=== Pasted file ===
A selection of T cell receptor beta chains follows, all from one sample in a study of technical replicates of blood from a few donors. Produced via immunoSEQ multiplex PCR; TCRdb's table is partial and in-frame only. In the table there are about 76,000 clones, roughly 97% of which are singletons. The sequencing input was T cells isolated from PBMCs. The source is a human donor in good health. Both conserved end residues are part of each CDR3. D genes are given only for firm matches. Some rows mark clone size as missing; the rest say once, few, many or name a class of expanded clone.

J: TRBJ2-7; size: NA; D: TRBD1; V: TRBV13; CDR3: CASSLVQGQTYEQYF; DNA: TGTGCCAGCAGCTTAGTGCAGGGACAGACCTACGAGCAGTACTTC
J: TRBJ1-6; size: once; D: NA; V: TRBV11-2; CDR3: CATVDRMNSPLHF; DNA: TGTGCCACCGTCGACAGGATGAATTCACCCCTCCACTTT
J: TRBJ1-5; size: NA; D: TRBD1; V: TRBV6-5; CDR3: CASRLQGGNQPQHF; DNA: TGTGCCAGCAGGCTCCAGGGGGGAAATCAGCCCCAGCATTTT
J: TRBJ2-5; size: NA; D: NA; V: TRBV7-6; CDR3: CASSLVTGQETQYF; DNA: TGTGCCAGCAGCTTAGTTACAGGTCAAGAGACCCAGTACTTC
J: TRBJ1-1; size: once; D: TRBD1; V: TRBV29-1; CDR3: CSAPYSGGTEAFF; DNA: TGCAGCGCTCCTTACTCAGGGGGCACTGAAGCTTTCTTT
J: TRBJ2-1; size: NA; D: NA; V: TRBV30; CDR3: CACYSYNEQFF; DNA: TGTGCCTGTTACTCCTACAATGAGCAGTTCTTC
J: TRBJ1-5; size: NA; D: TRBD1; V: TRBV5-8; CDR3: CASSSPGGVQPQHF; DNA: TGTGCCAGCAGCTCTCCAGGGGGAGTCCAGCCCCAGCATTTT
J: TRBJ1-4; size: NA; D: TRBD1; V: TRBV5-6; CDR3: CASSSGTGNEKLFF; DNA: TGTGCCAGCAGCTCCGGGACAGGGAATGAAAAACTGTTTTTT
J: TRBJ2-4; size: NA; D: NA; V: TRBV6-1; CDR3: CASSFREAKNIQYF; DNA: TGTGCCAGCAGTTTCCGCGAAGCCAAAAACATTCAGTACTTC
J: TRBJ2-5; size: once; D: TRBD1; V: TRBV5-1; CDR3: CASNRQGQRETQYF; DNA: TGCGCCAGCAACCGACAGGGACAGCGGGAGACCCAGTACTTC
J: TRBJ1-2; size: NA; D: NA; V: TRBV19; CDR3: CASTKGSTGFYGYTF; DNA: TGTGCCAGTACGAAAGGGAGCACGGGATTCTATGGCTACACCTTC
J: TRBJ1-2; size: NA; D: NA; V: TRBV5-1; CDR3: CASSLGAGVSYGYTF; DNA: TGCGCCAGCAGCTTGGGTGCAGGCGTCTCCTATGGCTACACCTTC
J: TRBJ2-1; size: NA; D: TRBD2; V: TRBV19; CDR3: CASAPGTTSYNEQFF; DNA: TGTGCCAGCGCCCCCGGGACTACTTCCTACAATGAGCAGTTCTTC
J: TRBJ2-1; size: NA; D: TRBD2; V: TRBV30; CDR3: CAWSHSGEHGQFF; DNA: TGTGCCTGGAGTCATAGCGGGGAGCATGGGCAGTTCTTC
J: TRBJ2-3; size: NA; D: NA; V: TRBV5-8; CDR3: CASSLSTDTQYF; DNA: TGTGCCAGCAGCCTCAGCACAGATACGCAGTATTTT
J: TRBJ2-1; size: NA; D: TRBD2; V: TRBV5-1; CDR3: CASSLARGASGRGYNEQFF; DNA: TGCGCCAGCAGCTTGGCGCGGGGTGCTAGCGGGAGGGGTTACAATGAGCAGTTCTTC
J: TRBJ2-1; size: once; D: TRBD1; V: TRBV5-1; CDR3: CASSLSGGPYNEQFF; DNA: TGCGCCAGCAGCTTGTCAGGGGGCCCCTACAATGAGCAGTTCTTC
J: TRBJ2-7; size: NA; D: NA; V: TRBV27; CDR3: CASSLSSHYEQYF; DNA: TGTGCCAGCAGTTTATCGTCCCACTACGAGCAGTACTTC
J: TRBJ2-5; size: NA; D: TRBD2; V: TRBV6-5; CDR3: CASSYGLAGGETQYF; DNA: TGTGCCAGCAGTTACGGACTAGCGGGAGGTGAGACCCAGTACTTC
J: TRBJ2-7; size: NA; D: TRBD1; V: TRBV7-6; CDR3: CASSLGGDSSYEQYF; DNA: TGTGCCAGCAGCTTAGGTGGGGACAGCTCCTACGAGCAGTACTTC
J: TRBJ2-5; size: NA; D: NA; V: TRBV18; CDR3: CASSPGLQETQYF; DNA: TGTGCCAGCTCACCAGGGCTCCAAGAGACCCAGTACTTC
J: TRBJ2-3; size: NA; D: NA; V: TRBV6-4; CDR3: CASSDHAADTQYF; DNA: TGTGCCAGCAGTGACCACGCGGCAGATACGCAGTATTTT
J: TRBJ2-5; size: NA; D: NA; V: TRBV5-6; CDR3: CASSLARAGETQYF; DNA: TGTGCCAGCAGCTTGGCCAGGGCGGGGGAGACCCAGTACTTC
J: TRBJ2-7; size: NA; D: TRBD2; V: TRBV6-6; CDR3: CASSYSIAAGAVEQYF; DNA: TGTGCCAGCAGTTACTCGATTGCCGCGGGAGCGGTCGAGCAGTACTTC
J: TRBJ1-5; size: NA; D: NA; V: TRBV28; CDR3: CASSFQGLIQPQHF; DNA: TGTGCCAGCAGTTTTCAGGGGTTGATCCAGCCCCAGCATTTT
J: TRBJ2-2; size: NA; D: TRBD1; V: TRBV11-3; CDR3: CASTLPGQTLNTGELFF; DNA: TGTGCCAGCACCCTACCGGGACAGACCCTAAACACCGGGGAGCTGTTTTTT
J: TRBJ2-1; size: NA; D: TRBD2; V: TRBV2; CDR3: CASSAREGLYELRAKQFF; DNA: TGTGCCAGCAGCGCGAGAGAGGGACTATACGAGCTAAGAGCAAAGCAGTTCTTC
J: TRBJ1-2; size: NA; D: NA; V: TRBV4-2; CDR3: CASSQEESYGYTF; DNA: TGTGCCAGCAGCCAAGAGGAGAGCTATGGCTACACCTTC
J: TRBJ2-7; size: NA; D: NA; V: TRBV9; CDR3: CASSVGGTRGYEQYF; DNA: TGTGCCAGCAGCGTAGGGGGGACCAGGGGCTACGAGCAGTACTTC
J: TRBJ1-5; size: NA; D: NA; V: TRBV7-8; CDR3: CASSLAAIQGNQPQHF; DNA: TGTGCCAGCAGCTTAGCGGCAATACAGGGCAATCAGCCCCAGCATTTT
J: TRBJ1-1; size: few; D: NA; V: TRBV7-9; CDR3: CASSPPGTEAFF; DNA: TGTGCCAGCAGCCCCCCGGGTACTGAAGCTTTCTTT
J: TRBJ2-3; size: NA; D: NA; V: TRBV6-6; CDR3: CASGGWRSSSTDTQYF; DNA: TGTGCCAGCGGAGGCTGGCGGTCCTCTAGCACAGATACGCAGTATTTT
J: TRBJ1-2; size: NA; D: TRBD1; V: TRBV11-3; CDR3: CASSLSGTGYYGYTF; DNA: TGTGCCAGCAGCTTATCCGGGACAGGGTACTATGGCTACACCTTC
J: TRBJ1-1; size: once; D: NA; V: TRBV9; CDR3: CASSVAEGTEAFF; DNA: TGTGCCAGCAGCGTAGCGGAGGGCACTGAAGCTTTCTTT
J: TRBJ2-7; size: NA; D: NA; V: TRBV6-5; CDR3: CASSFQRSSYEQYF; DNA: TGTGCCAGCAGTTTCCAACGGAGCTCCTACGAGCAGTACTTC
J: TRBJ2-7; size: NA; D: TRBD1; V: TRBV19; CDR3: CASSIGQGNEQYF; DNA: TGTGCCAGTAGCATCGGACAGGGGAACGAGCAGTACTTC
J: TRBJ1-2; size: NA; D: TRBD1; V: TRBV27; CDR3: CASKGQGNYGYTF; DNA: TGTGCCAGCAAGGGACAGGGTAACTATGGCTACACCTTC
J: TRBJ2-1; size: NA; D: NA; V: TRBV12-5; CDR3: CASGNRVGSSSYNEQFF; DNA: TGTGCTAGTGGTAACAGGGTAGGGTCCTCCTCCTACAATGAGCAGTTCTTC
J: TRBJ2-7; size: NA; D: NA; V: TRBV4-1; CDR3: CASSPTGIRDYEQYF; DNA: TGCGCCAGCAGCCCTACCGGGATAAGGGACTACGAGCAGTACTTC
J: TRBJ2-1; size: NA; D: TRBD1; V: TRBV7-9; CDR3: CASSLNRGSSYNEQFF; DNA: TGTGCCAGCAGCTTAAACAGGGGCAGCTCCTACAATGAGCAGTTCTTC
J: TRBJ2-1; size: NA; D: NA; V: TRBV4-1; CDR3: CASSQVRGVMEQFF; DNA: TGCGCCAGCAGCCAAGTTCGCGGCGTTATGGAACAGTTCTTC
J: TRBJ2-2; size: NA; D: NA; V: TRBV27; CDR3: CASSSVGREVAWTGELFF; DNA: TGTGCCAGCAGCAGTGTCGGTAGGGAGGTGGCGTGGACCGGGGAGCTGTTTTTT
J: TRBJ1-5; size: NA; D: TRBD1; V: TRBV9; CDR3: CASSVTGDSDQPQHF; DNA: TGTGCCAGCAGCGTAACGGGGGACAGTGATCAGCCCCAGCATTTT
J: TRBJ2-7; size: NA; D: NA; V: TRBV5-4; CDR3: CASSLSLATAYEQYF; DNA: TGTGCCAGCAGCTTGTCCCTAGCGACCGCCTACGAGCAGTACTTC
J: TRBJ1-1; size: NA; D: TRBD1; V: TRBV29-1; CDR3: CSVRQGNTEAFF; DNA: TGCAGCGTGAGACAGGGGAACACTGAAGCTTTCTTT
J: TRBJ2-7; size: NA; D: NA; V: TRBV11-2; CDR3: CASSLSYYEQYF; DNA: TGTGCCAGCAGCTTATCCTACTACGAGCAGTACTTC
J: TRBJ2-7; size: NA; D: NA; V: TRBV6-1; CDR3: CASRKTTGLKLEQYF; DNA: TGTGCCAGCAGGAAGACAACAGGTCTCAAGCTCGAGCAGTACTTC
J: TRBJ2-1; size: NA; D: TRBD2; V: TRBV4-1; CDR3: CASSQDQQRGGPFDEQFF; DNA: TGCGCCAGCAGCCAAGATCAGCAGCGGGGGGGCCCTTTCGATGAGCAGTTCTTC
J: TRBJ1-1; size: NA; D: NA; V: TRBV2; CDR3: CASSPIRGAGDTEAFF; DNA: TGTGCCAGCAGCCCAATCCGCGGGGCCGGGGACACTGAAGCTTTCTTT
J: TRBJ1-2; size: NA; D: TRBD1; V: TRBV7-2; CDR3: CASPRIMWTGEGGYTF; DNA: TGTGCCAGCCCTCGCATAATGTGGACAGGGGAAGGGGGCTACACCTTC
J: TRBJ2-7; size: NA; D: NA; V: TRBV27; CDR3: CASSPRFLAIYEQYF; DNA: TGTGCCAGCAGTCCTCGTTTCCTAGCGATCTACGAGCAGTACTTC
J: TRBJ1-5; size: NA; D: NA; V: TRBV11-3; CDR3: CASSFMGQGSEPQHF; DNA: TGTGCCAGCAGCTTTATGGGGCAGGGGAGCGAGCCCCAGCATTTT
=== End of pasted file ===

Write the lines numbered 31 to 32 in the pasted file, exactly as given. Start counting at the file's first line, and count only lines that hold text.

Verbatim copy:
J: TRBJ1-5; size: NA; D: NA; V: TRBV7-8; CDR3: CASSLAAIQGNQPQHF; DNA: TGTGCCAGCAGCTTAGCGGCAATACAGGGCAATCAGCCCCAGCATTTT
J: TRBJ1-1; size: few; D: NA; V: TRBV7-9; CDR3: CASSPPGTEAFF; DNA: TGTGCCAGCAGCCCCCCGGGTACTGAAGCTTTCTTT